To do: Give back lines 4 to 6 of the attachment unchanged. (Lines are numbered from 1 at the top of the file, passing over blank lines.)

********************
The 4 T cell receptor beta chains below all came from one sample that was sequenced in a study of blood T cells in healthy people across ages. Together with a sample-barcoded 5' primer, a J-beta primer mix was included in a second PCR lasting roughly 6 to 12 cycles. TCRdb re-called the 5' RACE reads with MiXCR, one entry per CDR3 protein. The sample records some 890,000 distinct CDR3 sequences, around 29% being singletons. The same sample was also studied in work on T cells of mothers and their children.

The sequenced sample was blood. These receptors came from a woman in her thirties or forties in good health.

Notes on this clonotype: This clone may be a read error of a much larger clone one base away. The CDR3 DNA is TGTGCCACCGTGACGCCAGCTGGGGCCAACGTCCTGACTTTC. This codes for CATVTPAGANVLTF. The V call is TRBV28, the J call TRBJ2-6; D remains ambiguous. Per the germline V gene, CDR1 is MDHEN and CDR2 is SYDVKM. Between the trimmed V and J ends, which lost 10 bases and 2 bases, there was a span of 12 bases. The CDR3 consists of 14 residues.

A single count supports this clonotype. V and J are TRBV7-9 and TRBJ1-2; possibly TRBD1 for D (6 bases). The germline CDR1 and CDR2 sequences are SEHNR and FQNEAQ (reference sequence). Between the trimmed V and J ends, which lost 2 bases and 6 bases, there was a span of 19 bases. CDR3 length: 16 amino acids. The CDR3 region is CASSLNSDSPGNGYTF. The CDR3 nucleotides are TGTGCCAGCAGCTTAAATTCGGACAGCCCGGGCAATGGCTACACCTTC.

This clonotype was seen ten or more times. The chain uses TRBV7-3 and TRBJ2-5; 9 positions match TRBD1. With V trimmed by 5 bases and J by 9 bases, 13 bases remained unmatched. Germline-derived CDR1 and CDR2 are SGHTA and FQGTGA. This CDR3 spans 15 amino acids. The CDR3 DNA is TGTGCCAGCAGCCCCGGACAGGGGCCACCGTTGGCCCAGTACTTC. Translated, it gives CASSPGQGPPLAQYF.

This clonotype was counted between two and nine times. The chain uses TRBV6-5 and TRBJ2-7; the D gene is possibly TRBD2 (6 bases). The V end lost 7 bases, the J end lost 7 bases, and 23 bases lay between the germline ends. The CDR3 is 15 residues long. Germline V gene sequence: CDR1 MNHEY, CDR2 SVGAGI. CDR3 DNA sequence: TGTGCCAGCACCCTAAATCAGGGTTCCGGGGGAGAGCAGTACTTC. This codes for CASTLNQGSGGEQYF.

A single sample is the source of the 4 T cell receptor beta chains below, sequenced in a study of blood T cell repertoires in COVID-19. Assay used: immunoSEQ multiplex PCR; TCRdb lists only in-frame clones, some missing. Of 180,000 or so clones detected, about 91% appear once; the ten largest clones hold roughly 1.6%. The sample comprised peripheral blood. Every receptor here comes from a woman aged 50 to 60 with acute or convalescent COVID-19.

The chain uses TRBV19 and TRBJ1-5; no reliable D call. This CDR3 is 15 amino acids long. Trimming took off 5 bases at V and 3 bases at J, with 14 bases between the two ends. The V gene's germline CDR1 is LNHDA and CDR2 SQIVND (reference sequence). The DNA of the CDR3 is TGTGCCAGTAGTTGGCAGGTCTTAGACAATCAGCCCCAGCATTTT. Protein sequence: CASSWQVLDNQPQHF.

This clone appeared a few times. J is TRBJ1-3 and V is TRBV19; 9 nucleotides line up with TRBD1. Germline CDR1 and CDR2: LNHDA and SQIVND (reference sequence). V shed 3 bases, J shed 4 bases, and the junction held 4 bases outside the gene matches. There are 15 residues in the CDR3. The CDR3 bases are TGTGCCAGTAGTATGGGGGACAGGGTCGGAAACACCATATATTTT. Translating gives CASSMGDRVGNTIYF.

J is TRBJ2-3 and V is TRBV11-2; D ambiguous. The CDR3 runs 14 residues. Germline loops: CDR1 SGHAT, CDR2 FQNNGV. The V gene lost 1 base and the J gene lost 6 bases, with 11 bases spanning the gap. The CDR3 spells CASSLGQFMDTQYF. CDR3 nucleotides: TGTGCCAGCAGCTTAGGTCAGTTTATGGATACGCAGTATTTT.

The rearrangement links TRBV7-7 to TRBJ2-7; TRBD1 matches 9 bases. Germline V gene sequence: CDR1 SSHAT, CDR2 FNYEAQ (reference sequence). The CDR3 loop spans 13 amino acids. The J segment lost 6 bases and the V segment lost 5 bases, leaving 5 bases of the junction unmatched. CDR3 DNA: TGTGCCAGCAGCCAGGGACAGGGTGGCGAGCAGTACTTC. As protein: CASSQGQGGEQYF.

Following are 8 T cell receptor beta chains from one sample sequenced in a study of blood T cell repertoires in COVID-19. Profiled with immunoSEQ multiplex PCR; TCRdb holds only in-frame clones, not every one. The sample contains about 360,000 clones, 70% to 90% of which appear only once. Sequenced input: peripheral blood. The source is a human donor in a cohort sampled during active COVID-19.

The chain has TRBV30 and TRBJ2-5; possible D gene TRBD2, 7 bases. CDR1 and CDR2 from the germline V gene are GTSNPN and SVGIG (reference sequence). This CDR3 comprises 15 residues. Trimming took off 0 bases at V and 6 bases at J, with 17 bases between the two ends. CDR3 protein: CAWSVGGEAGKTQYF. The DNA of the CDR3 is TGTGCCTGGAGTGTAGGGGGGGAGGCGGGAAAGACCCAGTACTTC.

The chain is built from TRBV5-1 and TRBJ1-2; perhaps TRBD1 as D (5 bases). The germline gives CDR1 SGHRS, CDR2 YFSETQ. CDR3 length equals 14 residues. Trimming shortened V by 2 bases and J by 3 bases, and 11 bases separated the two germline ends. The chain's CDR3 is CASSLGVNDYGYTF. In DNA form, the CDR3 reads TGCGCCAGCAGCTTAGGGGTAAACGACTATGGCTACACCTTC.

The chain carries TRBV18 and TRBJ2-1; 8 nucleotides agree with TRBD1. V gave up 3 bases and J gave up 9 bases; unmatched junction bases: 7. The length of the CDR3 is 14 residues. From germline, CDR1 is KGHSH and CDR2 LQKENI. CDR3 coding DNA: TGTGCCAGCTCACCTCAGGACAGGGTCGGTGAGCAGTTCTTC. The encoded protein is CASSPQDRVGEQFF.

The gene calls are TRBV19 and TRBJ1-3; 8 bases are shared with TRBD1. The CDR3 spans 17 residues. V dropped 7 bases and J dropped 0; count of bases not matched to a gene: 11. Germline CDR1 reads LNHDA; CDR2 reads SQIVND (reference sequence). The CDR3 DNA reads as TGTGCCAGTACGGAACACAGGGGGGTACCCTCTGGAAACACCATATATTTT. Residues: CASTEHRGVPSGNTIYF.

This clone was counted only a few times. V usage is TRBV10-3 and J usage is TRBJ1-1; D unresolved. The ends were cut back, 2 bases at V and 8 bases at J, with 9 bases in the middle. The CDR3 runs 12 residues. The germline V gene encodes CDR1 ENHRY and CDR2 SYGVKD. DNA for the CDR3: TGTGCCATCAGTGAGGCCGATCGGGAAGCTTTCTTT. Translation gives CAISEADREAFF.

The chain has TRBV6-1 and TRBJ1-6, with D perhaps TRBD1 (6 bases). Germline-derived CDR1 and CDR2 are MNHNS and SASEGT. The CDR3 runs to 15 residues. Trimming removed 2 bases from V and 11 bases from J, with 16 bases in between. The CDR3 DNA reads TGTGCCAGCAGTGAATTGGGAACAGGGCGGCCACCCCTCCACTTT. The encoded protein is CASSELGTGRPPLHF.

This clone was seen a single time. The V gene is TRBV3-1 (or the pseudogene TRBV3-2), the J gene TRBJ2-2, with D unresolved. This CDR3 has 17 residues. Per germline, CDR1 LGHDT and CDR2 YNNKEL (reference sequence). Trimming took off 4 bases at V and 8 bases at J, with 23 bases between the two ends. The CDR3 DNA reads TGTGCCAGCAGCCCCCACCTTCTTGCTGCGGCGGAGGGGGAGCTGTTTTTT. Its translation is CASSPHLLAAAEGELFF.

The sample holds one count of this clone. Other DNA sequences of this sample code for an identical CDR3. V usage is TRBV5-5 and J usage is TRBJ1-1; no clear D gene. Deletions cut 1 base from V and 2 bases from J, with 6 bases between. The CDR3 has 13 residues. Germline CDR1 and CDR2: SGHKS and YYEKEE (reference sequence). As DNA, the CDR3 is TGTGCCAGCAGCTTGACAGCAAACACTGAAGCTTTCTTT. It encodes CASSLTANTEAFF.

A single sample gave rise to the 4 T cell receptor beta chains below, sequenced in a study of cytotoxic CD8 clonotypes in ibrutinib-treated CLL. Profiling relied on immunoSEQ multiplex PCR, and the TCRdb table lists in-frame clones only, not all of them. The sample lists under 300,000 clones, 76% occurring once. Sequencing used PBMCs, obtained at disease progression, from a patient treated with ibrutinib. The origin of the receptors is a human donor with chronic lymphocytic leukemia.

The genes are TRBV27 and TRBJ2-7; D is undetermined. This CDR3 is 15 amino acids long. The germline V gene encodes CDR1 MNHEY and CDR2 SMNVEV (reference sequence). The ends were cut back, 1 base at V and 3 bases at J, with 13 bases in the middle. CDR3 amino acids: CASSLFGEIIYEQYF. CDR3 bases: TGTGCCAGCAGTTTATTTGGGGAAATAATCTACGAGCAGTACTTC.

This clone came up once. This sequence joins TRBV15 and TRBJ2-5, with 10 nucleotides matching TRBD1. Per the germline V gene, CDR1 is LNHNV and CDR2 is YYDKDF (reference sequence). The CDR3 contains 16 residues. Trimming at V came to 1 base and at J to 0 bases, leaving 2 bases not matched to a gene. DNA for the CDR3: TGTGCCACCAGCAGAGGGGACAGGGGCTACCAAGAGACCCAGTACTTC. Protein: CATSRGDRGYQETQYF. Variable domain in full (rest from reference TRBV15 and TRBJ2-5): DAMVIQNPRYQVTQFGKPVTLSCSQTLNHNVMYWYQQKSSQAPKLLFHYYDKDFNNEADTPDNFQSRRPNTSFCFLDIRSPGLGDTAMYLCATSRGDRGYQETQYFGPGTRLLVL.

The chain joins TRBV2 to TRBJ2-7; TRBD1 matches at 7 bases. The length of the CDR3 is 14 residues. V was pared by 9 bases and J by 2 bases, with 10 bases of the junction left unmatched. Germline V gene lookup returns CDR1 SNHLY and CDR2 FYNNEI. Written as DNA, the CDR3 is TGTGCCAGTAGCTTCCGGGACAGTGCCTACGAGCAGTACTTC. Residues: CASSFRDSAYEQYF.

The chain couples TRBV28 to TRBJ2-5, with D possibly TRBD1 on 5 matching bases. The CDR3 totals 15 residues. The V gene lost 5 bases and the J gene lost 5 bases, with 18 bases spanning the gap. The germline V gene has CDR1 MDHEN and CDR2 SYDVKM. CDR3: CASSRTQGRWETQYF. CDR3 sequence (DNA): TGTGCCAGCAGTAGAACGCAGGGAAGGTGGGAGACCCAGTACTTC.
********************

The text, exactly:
A single count supports this clonotype. V and J are TRBV7-9 and TRBJ1-2; possibly TRBD1 for D (6 bases). The germline CDR1 and CDR2 sequences are SEHNR and FQNEAQ (reference sequence). Between the trimmed V and J ends, which lost 2 bases and 6 bases, there was a span of 19 bases. CDR3 length: 16 amino acids. The CDR3 region is CASSLNSDSPGNGYTF. The CDR3 nucleotides are TGTGCCAGCAGCTTAAATTCGGACAGCCCGGGCAATGGCTACACCTTC.

This clonotype was seen ten or more times. The chain uses TRBV7-3 and TRBJ2-5; 9 positions match TRBD1. With V trimmed by 5 bases and J by 9 bases, 13 bases remained unmatched. Germline-derived CDR1 and CDR2 are SGHTA and FQGTGA. This CDR3 spans 15 amino acids. The CDR3 DNA is TGTGCCAGCAGCCCCGGACAGGGGCCACCGTTGGCCCAGTACTTC. Translated, it gives CASSPGQGPPLAQYF.

This clonotype was counted between two and nine times. The chain uses TRBV6-5 and TRBJ2-7; the D gene is possibly TRBD2 (6 bases). The V end lost 7 bases, the J end lost 7 bases, and 23 bases lay between the germline ends. The CDR3 is 15 residues long. Germline V gene sequence: CDR1 MNHEY, CDR2 SVGAGI. CDR3 DNA sequence: TGTGCCAGCACCCTAAATCAGGGTTCCGGGGGAGAGCAGTACTTC. This codes for CASTLNQGSGGEQYF.